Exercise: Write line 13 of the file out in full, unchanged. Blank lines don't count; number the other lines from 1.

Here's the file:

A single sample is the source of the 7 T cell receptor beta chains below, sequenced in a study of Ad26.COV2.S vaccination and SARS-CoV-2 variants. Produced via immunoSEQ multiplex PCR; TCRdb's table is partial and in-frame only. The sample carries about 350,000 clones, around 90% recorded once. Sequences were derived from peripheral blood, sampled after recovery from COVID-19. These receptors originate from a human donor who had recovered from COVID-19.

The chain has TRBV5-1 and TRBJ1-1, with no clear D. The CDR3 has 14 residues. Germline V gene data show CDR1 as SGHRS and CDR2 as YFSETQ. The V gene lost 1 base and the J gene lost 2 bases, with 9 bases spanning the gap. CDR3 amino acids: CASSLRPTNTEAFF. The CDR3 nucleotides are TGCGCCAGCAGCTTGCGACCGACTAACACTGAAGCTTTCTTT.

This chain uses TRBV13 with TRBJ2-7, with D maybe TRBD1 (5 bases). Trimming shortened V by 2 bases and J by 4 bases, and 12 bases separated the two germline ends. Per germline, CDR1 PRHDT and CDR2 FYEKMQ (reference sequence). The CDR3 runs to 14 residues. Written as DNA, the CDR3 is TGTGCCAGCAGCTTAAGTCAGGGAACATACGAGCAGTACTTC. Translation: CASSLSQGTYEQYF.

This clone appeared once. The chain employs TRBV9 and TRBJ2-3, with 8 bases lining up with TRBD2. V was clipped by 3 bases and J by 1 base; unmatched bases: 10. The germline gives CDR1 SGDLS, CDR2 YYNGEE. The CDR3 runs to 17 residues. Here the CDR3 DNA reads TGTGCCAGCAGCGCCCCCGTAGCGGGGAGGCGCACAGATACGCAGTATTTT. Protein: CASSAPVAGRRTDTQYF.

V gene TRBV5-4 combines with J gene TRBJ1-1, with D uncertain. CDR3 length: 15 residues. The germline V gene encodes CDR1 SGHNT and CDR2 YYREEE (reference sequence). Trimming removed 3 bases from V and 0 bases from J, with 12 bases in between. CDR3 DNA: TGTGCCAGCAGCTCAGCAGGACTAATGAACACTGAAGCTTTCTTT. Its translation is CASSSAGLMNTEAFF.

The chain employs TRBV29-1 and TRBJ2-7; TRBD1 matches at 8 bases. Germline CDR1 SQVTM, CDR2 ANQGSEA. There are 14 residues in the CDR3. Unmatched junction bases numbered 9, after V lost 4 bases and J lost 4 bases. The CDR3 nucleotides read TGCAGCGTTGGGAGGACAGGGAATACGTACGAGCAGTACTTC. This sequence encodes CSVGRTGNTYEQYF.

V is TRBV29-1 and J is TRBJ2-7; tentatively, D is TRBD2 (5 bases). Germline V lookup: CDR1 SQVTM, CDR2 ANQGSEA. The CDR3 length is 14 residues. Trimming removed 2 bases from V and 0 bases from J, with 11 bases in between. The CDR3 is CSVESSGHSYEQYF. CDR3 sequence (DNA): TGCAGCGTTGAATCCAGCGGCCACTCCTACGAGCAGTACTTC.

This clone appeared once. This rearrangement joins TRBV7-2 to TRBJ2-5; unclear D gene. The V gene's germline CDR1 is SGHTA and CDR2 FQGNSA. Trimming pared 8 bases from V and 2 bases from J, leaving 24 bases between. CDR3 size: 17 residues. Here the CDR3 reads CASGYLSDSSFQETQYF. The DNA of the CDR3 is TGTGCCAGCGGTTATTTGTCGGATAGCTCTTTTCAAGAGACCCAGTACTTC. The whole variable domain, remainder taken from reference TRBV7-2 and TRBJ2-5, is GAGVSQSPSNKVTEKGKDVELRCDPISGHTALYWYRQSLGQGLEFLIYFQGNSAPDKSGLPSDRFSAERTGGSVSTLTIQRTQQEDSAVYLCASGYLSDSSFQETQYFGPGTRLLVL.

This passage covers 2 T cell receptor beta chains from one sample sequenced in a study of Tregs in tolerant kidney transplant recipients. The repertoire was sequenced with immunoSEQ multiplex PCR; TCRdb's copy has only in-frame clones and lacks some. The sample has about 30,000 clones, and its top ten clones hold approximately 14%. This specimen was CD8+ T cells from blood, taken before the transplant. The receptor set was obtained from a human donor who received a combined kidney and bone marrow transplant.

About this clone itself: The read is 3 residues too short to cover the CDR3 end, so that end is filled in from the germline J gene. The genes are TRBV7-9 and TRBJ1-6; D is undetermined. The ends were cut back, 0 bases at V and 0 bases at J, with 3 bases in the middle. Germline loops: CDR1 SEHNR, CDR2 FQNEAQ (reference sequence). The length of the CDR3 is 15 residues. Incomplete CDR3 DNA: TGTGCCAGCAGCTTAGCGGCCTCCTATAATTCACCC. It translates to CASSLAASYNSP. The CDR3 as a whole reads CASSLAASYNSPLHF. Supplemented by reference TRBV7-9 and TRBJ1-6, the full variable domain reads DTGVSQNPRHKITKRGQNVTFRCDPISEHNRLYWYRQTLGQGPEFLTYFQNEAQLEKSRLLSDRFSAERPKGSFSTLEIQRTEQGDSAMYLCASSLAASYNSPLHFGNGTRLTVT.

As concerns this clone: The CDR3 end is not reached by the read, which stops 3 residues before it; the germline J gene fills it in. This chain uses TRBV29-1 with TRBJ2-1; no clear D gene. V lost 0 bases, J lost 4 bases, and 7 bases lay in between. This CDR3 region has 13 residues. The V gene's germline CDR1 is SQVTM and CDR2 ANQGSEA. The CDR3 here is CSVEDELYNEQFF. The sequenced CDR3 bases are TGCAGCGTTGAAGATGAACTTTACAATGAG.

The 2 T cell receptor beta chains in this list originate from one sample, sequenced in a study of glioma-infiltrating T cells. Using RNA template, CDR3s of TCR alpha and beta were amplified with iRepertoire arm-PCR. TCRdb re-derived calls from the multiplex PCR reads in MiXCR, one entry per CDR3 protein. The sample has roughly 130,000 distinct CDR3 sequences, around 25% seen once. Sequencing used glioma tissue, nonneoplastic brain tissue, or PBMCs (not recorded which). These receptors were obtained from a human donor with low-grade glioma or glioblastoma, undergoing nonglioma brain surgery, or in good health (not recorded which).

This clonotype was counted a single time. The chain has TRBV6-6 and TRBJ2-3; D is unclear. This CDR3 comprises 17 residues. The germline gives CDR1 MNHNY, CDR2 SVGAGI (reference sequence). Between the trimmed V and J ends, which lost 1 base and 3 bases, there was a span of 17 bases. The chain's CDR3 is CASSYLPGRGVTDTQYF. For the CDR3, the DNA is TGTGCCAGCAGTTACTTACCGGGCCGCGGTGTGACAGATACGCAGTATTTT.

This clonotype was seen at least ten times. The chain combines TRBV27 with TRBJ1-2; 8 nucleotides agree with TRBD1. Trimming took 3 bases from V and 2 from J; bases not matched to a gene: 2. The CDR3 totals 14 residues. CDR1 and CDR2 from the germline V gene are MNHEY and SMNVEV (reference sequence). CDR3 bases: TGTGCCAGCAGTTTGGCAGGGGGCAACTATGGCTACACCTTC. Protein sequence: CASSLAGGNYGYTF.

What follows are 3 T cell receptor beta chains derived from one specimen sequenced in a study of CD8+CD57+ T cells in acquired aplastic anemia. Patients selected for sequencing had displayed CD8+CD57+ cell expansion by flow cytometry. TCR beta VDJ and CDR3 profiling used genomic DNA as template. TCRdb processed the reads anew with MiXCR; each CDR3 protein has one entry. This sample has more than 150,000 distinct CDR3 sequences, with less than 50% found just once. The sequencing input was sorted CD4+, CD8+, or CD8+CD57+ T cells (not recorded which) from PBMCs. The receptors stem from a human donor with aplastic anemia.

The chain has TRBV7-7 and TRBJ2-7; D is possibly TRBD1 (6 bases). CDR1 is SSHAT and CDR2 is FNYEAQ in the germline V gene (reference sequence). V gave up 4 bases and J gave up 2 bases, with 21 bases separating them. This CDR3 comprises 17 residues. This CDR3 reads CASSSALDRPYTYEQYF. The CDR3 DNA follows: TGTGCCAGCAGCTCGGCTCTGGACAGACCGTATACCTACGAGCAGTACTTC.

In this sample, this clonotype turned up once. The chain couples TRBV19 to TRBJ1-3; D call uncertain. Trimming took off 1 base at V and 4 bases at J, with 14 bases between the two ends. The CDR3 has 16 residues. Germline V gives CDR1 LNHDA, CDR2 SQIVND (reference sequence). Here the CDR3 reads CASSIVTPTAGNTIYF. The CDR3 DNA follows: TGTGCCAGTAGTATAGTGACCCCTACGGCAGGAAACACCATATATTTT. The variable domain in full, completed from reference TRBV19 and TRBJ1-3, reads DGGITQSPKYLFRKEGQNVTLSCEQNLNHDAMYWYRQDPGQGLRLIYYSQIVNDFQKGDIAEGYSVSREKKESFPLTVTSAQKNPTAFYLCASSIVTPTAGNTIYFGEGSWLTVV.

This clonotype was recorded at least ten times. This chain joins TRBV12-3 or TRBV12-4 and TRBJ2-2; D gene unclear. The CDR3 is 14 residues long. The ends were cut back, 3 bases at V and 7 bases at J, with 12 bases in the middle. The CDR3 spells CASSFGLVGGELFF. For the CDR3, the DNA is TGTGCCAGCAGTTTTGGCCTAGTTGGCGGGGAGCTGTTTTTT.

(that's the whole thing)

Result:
This clonotype was counted a single time. The chain has TRBV6-6 and TRBJ2-3; D is unclear. This CDR3 comprises 17 residues. The germline gives CDR1 MNHNY, CDR2 SVGAGI (reference sequence). Between the trimmed V and J ends, which lost 1 base and 3 bases, there was a span of 17 bases. The chain's CDR3 is CASSYLPGRGVTDTQYF. For the CDR3, the DNA is TGTGCCAGCAGTTACTTACCGGGCCGCGGTGTGACAGATACGCAGTATTTT.